Synopsis via Goodread
When twenty-four-year-old Susannah Cahalan woke up alone in a hospital room, strapped to her bed and unable to move or speak, she had no memory of how she’d gotten there. Days earlier, she had been on the threshold of a new, adult life: at the beginning of her first serious relationship and a promising career at a major New York newspaper. Now she was labeled violent, psychotic, a flight risk. What happened?
In a swift and breathtaking narrative, Cahalan tells the astonishing true story of her descent into madness, her family’s inspiring faith in her, and the lifesaving diagnosis that nearly didn’t happen.
Interesting Fact: There are a number of individuals suffering from rare disorders, psychiatric symptoms, and like Susannah, many of them go undiagnosed.
Interesting Tidbit: In 2016, Brain On Fire was made into a movie starring Chloe Mortez; follows the harrowing experience of a writer struggling with a rare neurological disease from when she first suffers symptoms to the many attempts at diagnosing it and the eventual discovery of the real cause of her illness via IMB *See trailer below*
Author: Susannah Cahalan, former New York Post Reporter; work has been featured in NYT and Czech Business Weekly.
First Impressions: The book has three parts with 14 to 16 chapters in each. I’m really enjoying the progression of the story and it’s an easy read. Loved that the author utilized her own diary and writing in the book. You feel as if you’re on this rollercoaster ride called her life. I love the dynamics of the characters: She’s been dating her boyfriend for four months before she started feeling all her symptoms and he seems to be her “constant reminder” of what normal life should be. I also like how they introduce her parents *both divorced and remarried and the contrasting relationships between her stepfather and her biological father* Something else that I found interesting is her thought process, one minute she’s a normal 20 something-year-old journalist whose trying not to stress about life and she believes she’s failing at life and then the next minute, she’s fine. But in reality, it’s all part of the disease, I’m happy that the book mentions mental illness, the toll it takes on the individuals, and how to you deal with life in general when you don’t know what’s wrong with you. At one point, she begins to hallucinate and even begins to go through a spell of seizures. It’s sad because you can “feel” Susannah’s desperate plea for sanity (kudos to the writer for the visualization), at some points I laughed because it felt as if I was having a conversation with her. Other times, I wanted to cry and hug her because she so desperately want to gain a sense of normalcy.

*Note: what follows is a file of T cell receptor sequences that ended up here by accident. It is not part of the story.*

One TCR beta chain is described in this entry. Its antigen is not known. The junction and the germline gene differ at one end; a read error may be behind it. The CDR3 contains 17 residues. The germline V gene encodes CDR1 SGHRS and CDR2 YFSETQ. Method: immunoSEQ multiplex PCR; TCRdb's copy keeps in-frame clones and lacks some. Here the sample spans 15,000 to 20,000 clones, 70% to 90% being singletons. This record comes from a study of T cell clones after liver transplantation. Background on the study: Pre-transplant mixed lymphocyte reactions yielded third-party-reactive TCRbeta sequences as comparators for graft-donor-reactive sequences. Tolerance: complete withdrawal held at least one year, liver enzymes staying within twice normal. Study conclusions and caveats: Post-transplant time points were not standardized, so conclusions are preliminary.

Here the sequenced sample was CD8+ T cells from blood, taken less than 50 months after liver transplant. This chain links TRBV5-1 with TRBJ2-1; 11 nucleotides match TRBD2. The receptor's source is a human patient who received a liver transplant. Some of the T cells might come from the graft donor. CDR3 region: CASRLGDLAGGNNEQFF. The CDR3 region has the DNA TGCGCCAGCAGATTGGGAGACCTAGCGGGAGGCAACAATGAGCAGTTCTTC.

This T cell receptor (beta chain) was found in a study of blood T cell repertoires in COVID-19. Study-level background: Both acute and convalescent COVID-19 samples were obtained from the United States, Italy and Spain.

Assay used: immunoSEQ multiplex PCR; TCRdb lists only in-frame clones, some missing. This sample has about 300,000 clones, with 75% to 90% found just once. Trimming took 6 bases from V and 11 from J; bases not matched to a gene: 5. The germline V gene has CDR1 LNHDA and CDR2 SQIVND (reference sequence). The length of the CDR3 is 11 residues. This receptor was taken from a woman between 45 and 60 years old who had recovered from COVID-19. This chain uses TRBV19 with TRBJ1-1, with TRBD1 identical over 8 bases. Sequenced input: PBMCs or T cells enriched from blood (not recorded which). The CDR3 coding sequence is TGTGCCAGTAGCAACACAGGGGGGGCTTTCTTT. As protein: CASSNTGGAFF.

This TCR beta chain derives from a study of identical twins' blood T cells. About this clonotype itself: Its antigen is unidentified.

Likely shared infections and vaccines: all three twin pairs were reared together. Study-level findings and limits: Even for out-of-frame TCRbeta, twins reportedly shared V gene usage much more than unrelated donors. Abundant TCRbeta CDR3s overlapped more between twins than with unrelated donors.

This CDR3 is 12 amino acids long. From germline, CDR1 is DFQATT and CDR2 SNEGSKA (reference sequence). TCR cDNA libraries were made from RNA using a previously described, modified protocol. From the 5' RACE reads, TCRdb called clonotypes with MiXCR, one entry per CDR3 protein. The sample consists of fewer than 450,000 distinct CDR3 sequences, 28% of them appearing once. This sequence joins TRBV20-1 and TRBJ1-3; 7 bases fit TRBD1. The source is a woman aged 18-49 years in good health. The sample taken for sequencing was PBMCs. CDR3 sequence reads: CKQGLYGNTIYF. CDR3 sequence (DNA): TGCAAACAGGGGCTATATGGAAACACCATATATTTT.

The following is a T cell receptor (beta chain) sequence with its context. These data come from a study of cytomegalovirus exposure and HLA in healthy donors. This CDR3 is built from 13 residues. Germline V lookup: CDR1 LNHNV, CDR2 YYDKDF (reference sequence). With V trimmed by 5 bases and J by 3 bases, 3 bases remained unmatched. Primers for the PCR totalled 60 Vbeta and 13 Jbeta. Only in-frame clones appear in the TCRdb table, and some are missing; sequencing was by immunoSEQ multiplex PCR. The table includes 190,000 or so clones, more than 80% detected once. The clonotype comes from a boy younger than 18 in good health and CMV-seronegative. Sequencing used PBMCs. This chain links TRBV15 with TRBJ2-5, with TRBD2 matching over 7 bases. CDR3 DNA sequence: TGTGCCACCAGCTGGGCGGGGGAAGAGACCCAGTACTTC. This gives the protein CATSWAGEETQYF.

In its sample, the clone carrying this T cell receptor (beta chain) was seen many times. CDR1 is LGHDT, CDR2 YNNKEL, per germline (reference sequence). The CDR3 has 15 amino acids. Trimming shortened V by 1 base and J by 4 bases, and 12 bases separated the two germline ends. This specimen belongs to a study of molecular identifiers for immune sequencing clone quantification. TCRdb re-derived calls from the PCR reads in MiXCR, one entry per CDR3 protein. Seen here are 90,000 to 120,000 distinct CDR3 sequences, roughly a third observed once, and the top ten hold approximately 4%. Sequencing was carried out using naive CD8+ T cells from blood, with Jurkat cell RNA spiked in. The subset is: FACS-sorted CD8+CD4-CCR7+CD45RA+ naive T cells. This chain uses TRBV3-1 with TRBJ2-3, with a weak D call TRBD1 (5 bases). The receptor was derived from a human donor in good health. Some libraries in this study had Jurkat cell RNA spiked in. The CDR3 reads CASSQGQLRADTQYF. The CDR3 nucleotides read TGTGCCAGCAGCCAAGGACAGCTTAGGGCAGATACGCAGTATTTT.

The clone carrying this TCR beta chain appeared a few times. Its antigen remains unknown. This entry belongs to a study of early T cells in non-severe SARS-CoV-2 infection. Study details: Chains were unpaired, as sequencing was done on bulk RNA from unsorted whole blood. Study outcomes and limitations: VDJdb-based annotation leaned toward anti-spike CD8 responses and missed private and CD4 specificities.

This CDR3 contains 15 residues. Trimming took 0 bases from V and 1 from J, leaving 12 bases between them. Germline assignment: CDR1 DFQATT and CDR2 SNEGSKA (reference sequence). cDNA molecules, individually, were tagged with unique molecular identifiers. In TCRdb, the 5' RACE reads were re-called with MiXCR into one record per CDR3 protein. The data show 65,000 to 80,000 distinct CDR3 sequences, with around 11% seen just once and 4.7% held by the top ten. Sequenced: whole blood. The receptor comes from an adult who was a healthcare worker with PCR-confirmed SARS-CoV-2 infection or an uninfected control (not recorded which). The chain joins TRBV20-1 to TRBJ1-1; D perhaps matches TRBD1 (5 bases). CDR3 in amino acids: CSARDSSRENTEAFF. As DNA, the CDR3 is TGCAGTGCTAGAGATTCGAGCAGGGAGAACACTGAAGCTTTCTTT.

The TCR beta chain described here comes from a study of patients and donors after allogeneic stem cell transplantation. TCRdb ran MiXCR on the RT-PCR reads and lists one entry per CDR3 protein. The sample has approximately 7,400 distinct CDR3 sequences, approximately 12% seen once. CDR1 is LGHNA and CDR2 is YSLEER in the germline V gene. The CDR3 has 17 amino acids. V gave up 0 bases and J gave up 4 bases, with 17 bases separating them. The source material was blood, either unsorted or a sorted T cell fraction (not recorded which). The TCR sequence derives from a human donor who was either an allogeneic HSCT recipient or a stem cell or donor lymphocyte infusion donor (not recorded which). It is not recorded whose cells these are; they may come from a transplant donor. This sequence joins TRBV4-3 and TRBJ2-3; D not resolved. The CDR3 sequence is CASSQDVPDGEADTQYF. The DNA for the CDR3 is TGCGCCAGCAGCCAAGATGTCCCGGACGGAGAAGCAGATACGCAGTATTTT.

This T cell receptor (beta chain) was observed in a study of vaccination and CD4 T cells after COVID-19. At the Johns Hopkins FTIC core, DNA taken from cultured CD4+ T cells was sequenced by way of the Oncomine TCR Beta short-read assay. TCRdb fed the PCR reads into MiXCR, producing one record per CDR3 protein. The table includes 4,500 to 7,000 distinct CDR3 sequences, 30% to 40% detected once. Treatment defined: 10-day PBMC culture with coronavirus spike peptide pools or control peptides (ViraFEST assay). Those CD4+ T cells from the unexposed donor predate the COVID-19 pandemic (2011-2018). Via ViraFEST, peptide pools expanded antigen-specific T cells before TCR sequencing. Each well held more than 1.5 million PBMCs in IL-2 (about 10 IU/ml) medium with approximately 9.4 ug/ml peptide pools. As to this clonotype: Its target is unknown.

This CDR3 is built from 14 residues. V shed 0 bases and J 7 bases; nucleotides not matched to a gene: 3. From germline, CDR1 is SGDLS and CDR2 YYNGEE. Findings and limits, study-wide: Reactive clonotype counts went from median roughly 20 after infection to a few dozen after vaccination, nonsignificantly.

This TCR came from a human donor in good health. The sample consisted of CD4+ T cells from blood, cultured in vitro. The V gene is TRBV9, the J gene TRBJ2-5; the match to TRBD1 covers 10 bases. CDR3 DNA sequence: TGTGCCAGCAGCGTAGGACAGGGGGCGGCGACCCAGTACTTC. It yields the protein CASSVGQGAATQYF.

“What do you do when you don’t know what’s wrong with you and you begin to lose your own identity?”
What I Wish: There are some parts that are “overly detailed” and I feel like it takes away from the story a little bit so I hope in the coming chapter they reduce that. I really want to understand the disorder she’s dealing with so I hope they explain that in detail. I also want to know why the stepdad never brought up his family history of mental illness *not that they are related, but I feel like it could have helped with the process and the family, heck, even Susannah could have sought help earlier OR at least they would know how to handle it. *That’s just my opinion but he must have his own reasons too*
In my review: My thoughts on the book and characters, including their names, what I learned and my overall critique and rating of the book
Thanks for visiting my blog and post. Let me know if you’ve read the book or if you plan on reading it.